PM Trudeau’s speech on Canada’s contribution to the effort to combat ISIL
Mr. Speaker, I would like to begin this debate with a statement of gratitude to the brave women and men of the Canadian Armed Forces and the many public servants who have offered, and will continue to offer, their service and dedication in the Middle East on behalf of all of us. I know I speak for every member in this House, and indeed for all Canadians, when I offer our deepest thanks for their valour, their courage, and their commitment both to their country and to the values that it stands for.
We also reiterate our sincere gratitude and sympathy to the family of Sergeant Andrew Doiron, who was killed in Iraq during a friendly fire incident last March. His service and his sacrifice remain in our minds as we reflect upon our continued engagement.
This government was elected with a commitment to refocus Canada's military contribution in Iraq and Syria on training local forces, providing more humanitarian support, and immediately welcoming 25,000 refugees from Syria to Canada.
This policy differed from that of the previous government, which advocated air strikes. It also differed from that of the previous official opposition, which advocated a complete lack of military involvement. This topic was the subject of debates across Canada during the campaign, especially among party leaders.
With this motion, I am reopening the debate in the House, which was elected by Canadians, and in moving this motion, the government is upholding its promise to Canadians.
When the last Parliament debated Canada's involvement in the Middle East, we put forward four clear principles to guide our decisions.
One, Canada has a role to play in confronting humanitarian crises in the world.
Two, when a government considers deploying our men and women in uniform, there must be a clear mission and a clear role for Canada.
Three, the case for deploying our forces must be made openly and transparently, based on clear and reliable, dispassionately presented facts.
Four, Canada’s role must reflect the broad scope of Canadian capabilities and how best we can help.
We believe there is an important role for Canada to play in the fight against ISIL, a role that we can play, a role that we must play.
ISIL threatens peace and democracy with terror and barbarism. The images are horrific, the stories are appalling, the victims are many. ISIL fights against open and diverse societies where women and men of all faiths, all ethnicities, and all backgrounds are free to make of their lives what their capabilities, work ethic, and their dreams will allow. ISIL stands against everything that we value as Canadians, and poses a direct threat to our people and to our friends.
Our government understands the need for a sustained effort, working with our international partners, to enable local forces to defeat those terrorists.
Last week this government unveiled a clear, transparent and robust strategy for Iraq, Syria, Lebanon, Jordan, and the broader region. Ours is a comprehensive whole-of-government approach that has been informed by extensive consultation with our allies and civil society stakeholders.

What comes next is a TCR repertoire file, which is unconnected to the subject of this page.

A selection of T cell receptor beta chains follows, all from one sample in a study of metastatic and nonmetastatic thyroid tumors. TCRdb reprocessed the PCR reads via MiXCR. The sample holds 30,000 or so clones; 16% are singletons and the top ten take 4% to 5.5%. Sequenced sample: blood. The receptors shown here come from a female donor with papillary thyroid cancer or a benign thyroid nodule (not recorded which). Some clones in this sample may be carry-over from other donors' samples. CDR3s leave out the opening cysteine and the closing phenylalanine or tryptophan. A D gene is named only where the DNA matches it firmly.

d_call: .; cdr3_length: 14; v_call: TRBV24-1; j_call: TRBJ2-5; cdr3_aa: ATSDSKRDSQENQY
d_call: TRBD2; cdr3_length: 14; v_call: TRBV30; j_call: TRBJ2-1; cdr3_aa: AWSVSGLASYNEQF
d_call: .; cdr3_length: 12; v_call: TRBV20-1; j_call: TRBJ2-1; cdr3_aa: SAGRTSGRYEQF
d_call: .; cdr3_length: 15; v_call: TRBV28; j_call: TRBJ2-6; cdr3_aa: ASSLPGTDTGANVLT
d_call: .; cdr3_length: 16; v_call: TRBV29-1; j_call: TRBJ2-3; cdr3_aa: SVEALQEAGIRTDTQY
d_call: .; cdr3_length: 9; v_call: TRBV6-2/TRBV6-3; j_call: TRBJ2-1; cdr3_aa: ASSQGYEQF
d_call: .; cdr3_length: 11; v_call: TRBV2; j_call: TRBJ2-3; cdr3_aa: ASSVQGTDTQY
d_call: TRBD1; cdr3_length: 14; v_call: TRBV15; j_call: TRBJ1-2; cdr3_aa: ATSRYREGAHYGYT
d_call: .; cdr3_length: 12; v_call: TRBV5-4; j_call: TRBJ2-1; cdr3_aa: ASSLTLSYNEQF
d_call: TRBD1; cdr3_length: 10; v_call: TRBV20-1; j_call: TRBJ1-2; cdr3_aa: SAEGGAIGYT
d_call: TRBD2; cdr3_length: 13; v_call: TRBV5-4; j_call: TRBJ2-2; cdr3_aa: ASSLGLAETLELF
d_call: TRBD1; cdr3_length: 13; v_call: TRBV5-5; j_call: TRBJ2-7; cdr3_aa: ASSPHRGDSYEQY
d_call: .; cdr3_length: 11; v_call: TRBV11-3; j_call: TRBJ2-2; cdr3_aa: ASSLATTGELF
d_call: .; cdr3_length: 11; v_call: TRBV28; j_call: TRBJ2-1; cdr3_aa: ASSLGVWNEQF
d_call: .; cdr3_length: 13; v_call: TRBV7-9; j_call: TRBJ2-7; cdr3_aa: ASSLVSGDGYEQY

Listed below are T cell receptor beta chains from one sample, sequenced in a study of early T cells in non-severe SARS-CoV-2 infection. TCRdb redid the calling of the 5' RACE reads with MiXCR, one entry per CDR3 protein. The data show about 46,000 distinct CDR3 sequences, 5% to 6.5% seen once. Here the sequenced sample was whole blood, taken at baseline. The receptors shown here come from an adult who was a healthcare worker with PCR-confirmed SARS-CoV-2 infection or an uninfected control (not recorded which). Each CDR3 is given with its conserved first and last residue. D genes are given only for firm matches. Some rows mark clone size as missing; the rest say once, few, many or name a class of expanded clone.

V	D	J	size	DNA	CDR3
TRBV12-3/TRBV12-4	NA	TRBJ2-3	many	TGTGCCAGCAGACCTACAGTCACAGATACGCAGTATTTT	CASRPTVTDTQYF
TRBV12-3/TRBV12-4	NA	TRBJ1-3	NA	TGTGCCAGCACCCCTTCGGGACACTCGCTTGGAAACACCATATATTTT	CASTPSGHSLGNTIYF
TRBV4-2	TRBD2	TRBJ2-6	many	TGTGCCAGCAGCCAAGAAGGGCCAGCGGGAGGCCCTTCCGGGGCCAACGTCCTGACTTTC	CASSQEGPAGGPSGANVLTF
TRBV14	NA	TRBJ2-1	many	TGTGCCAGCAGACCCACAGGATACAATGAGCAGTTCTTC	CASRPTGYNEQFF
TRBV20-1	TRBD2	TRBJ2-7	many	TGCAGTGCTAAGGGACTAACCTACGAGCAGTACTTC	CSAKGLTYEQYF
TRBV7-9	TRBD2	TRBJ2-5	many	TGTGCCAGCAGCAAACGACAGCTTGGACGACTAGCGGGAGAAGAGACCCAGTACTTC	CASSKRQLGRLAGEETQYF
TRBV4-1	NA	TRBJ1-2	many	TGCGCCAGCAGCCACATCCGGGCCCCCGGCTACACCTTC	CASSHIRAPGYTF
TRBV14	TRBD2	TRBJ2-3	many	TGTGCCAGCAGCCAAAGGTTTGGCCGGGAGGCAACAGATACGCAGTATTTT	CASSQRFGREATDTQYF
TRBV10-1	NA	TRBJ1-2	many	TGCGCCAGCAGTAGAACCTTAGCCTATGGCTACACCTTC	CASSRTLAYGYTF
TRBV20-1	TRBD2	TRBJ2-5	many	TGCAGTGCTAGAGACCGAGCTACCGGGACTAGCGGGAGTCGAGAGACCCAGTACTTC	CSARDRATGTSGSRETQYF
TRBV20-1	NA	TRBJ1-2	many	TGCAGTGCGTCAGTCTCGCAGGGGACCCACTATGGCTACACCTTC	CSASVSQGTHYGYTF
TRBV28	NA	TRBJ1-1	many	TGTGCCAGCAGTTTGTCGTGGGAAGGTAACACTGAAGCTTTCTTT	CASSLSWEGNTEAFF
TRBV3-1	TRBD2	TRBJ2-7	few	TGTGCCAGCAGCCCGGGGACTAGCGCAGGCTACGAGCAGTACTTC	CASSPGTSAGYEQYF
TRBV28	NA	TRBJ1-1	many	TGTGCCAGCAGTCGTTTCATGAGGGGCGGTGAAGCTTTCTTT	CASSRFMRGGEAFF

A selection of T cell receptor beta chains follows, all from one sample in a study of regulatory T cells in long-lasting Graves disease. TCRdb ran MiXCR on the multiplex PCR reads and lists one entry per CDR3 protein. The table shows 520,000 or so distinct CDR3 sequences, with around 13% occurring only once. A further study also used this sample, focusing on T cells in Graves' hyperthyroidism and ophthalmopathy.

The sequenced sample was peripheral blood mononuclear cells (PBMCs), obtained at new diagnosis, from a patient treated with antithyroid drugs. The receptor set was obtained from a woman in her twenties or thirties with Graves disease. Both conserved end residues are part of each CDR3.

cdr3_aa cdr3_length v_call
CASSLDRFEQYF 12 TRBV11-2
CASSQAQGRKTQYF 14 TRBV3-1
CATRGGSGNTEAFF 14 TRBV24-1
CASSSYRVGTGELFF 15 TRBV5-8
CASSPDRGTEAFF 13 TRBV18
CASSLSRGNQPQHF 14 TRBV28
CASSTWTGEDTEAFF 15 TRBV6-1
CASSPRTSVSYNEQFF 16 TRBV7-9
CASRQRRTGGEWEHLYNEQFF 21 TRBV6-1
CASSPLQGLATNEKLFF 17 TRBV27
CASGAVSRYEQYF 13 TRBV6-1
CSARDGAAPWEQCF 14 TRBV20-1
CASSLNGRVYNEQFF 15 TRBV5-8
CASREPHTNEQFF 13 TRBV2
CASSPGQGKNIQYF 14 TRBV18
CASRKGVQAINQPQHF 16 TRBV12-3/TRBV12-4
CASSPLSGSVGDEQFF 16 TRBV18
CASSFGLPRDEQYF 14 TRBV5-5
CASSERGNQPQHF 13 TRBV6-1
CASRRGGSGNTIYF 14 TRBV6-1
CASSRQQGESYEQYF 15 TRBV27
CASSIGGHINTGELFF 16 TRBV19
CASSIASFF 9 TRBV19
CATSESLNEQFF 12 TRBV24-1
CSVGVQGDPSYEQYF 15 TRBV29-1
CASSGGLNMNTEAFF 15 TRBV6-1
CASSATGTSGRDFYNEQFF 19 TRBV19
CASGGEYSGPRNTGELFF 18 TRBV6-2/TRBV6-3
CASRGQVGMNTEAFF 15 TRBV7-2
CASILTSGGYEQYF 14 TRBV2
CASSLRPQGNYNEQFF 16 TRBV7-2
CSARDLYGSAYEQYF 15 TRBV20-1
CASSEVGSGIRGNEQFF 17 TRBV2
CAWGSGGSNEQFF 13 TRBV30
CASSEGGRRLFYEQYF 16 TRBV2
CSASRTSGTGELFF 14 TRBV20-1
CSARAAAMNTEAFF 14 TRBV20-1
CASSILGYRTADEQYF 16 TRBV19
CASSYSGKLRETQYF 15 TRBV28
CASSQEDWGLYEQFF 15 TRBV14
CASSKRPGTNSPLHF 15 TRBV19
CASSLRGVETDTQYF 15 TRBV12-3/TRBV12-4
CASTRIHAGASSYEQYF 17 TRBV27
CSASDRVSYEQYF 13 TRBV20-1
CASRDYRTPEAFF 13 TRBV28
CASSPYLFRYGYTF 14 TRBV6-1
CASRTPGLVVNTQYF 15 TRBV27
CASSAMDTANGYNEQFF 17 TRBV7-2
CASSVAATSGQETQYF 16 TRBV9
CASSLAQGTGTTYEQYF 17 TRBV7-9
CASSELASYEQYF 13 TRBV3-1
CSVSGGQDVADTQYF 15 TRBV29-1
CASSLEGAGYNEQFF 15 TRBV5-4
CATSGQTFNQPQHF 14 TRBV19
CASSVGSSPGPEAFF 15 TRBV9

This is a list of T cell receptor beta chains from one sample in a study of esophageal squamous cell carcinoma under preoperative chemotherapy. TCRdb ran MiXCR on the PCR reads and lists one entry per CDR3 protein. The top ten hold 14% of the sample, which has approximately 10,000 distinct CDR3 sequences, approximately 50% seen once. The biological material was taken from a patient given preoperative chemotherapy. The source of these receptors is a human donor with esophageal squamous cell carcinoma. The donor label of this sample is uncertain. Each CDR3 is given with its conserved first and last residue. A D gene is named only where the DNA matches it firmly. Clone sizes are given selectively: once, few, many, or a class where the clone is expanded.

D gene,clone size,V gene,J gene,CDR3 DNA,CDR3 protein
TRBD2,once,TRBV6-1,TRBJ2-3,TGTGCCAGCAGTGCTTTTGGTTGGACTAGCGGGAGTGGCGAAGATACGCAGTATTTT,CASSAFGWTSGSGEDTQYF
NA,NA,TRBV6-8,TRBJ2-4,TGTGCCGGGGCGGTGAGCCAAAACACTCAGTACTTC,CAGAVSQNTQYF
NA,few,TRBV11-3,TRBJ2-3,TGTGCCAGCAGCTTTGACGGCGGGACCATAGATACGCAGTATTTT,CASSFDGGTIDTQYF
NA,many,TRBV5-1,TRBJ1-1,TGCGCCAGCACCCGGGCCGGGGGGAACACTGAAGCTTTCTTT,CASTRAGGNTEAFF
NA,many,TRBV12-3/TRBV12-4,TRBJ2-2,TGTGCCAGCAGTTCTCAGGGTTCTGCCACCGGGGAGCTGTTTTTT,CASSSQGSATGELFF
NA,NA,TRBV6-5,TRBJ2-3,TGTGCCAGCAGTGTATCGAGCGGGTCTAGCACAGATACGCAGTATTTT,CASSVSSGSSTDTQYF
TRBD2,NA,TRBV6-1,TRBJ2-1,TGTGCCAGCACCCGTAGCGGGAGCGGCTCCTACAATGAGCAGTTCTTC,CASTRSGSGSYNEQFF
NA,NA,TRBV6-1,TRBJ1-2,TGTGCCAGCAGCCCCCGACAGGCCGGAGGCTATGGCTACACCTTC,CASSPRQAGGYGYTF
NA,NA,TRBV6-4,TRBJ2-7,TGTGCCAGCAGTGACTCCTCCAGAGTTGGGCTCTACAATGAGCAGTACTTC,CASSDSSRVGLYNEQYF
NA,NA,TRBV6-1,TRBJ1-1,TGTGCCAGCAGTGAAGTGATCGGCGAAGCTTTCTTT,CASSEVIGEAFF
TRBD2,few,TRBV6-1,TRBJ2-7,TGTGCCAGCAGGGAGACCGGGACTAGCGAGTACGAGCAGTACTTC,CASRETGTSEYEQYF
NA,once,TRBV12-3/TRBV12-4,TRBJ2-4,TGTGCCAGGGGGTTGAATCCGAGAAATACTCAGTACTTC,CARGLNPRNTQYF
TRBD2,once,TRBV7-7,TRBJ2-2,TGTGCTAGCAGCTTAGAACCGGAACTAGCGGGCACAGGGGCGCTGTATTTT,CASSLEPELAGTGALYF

Our approach covers several key areas: security, humanitarian assistance, development, and diplomacy.
On security, we will allocate more resources to train Iraqi security forces. Our goal is to allow local forces to take the fight directly to ISIL to reclaim their homes, land, and future.
In addition, we will continue supporting aerial surveillance and refueling activities within the coalition. We will withdraw our six CF-18s and we will be more significantly involved in counterterrorism measures and improving chemical, biological, radiological, and nuclear security in the region.
When it comes to humanitarian assistance, we will continue to help the refugees most affected by the conflicts. We will deliver $840 million in humanitarian assistance over the next three years to support basic needs in the hardest hit regions, including drinking water, food, health care, and shelter.
When it comes to development, we will also provide $270 million over the same time frame to build local capacity in communities and countries hosting large numbers of refugees. We will help our partners address basic needs in education, health care, and sanitation services, in repairing infrastructure, and in promoting economic growth.
Finally, Canada will enhance its diplomatic presence on the ground in Iraq, Jordan, and Lebanon by increasing its engagement with local and international partners to restore stability in the region. In addition to all these measures, the Government of Canada has adopted a new policy to welcome Syrian refugees, quickly but safely, as new Canadians.
Since we took office, communities across Canada have welcomed more than 20,000 Syrian refugees who fled unimaginable chaos. Others arrive daily. The extent to which Canadians have shown solidarity and offered their support to these newcomers is truly inspiring. This welcome is an absolutely essential aspect of the fight against the so-called Islamic State: bringing in men, women, and children who were driven from their homes and opening the doors to our communities in a caring and compassionate way. This approach truly represents the best of Canadians.
Canadians have been rightly outraged by the atrocities committed at the hands of ISIL. We must take action in a way that will deliver durable results on the ground to help restore peace and stability to this war-torn region.
Our renewed strategy for Canada's engagement in Iraq and Syria is robust, comprehensive and effective. By working closely with local communities and with our coalition partners, we will confront ISIL head-on, offer refuge to those fleeing chaos, and work with host nations to build real solutions for the longer term.
I look forward to an engaged, informed debate on this important issue.